The lines and circles can sometimes have a strange appearance; this is the case when the borders of the visible map are exceeded (the earth is a slightly flattened sphere; sometimes the shortest path runs via the poles or the "rear"). You can get a correct display of the lines and circles on a 3D projection of the earth by clicking the button "Show 3D". This option is available only if your browser and video card support WebGL.
You can put a moveable marker on the map with the button "User marker"; the coordinates are shown right above it.
The calculations will be executed automatically after you change a value in a input box and press enter or when you select another input box.
Using the buttons and you can reduce/increase the angles/bearings in steps of 1 degree. Holding the shift key increments of 10 degrees are used.
The same applies to distances with the buttons and ; holding the shift key increments by 10, holding the alt key 100 and holding both 1000.
The (corner) points from the input can be moved on the map with the mouse; the results are updated continuously. If your computer lacks power you can uncheck "Update continuously" in the settings; this way the calculations are executed after you are finished moving a point.
You can select the units for the display of calculated coordinates (see below), of calculated distances ((kilo)meters, feet/miles or nautical miles) and of calculated bearings (degrees (°) or gradians (gon)). You can also select the unit when entering distances and bearings or angles.
This tool supports coordinates in several different notations:
|degrees||N 52.09495° E 5.13393°|
|degrees and minutes||N 52° 05.697' E 005° 08.036'|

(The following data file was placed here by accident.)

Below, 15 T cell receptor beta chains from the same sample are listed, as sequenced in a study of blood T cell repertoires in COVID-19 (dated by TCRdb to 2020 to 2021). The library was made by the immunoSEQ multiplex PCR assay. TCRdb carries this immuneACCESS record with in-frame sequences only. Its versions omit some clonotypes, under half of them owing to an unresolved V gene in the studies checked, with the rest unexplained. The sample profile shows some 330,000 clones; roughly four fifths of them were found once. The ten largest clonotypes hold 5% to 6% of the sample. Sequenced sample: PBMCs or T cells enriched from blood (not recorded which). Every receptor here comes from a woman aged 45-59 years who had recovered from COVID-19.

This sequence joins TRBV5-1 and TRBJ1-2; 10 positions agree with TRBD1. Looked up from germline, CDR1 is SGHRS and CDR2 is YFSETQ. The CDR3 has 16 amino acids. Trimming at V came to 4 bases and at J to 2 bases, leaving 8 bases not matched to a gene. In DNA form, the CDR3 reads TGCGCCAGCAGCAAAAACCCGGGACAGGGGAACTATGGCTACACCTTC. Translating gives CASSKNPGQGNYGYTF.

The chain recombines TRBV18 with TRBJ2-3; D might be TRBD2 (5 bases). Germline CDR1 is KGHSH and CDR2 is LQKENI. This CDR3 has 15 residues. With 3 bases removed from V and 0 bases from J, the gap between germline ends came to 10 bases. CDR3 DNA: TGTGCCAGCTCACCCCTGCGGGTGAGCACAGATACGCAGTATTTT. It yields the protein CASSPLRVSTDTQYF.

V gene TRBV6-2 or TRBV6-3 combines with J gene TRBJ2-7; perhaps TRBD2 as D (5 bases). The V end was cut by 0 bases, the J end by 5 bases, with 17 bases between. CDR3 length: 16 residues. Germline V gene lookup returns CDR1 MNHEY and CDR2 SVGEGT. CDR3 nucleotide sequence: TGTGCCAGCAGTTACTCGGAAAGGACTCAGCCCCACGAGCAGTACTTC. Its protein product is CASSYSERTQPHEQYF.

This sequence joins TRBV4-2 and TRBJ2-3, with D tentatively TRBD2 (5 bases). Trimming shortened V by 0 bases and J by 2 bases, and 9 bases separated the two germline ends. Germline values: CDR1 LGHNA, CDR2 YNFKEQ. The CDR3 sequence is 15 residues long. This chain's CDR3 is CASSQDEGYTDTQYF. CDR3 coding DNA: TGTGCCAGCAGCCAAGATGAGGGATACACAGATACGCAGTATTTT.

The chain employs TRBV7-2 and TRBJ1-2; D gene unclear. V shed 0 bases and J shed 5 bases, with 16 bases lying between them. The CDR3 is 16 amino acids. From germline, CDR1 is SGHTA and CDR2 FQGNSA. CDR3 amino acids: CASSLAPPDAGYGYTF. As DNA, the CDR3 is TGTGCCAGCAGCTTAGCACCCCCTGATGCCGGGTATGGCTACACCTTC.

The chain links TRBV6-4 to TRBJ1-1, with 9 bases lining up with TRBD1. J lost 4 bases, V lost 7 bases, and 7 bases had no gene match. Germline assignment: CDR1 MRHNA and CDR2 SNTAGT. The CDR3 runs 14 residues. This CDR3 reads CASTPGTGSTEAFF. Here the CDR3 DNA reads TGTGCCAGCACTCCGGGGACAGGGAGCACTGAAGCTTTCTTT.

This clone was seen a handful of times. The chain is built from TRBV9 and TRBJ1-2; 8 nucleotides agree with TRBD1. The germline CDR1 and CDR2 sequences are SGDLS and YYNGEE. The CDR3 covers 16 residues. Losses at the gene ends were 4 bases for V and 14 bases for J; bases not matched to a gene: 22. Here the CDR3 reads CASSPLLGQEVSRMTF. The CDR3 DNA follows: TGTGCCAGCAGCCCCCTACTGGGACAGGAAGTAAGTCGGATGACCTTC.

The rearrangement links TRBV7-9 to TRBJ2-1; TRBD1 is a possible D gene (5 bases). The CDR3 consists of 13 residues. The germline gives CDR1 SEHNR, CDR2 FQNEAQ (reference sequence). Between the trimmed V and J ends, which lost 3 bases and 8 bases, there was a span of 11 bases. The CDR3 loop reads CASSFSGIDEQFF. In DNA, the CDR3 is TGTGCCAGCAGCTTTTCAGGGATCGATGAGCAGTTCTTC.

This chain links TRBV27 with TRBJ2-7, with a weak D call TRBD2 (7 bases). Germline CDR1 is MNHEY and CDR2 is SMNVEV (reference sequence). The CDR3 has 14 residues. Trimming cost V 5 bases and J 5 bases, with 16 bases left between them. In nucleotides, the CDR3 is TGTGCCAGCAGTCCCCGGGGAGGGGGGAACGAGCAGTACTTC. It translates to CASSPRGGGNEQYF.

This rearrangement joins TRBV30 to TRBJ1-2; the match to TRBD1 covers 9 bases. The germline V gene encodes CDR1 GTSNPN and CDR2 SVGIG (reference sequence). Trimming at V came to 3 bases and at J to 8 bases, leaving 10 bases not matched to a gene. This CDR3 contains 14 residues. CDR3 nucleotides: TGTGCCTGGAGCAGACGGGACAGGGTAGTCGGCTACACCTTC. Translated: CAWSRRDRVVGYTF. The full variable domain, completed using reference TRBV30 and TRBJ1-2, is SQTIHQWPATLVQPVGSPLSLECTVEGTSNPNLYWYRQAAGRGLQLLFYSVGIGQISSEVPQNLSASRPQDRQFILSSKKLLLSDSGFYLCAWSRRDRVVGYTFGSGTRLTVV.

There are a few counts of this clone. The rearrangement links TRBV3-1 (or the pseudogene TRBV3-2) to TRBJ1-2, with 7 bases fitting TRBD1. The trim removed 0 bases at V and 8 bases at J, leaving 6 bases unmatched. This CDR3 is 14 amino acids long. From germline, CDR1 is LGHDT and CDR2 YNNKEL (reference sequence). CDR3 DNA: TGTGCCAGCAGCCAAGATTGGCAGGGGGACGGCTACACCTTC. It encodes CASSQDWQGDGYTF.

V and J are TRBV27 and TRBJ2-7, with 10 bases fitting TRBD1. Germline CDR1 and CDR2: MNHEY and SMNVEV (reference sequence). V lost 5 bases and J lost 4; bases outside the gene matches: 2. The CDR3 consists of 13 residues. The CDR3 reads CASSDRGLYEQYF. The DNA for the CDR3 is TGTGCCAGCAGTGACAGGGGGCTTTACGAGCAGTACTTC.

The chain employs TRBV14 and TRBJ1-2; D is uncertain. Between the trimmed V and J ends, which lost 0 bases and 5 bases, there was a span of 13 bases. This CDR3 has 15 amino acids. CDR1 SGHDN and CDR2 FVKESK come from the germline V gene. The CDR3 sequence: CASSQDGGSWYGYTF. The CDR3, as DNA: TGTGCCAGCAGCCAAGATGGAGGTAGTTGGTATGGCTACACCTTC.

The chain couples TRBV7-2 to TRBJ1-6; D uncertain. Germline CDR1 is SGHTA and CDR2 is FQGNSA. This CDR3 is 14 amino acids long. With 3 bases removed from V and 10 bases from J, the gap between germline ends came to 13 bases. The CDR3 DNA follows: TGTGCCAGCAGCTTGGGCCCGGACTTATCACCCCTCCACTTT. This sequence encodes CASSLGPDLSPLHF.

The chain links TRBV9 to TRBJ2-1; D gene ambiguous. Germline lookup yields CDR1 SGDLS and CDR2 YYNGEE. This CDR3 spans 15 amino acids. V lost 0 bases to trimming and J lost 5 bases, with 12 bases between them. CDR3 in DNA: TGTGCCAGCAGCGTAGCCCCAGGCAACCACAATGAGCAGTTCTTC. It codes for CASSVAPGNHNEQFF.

|degrees, minutes and seconds||N 52° 5' 41.8" E 005° 8' 2.1"|
|Universal Transverse Mercator:||31U 646177 5773747|
The tool recognizes the used notation automatically. The examples all relate to the same point.
Read more info about the properties of triangles (centroid, orthocenter, circumscribed circle, inscribed circle) here.
Explanation option 14 & 15: Triangulation
Figure 1: The coordinates of points A and B are known; those of point P aren't. Measure the angles between the lines AP and AB (angle α) and between the lines BA and BP (angle β). Using triangulation you can determine the coordinates of point P.
Figure 2: Standing at the observer position P with unknown coordinates you can see three points with known coordinates: A, B and C. Measure the angles between the lines PA and PB (angle α) and between the lines PB and PC (angle β). Now you can determine the coordinates of point P with the theory behind the Snellius-Pothenot problem.
Explanation option 17: Distance to horizon
Here you can enter your position and eye level. When you don't want to know the distance to the horizon on ground level, but instead the distance to where you can still see an object, enter the height of the object too.
The earth isn't a perfect sphere; it is flattened at the poles. Because of this the distance to the horizon in north/south direction is smaller than the distance in west/east direction.
The tool calculates the distance over ground to the horizon. The straight line distance is almost the same when using small heights; when using greater heights it will be larger (but still neglectable in proportion to the total distance).
Because light is refracted by the atmosphere, the observed horizon will be further away than the true horizon. This effect is highly dependent on the differences in temperature above the surface of the earth, and it's impossible to calculate the distance to the observed horizon exactly with this tool. The calculations use the factor 7/6 for the radius of the earth as a rule of thumb.
(see also the article Distance to the Horizon. Contrary to this article this tool does take into account the flattening of the earth)
The blue circle is the true horizon; the green one is the observed horizon.
Display calculated distances:
(kilo)metres feet/miles nautical miles
Display calculated bearings:
degrees (°) decimal degrees (gon)
Update continuouslyLine width: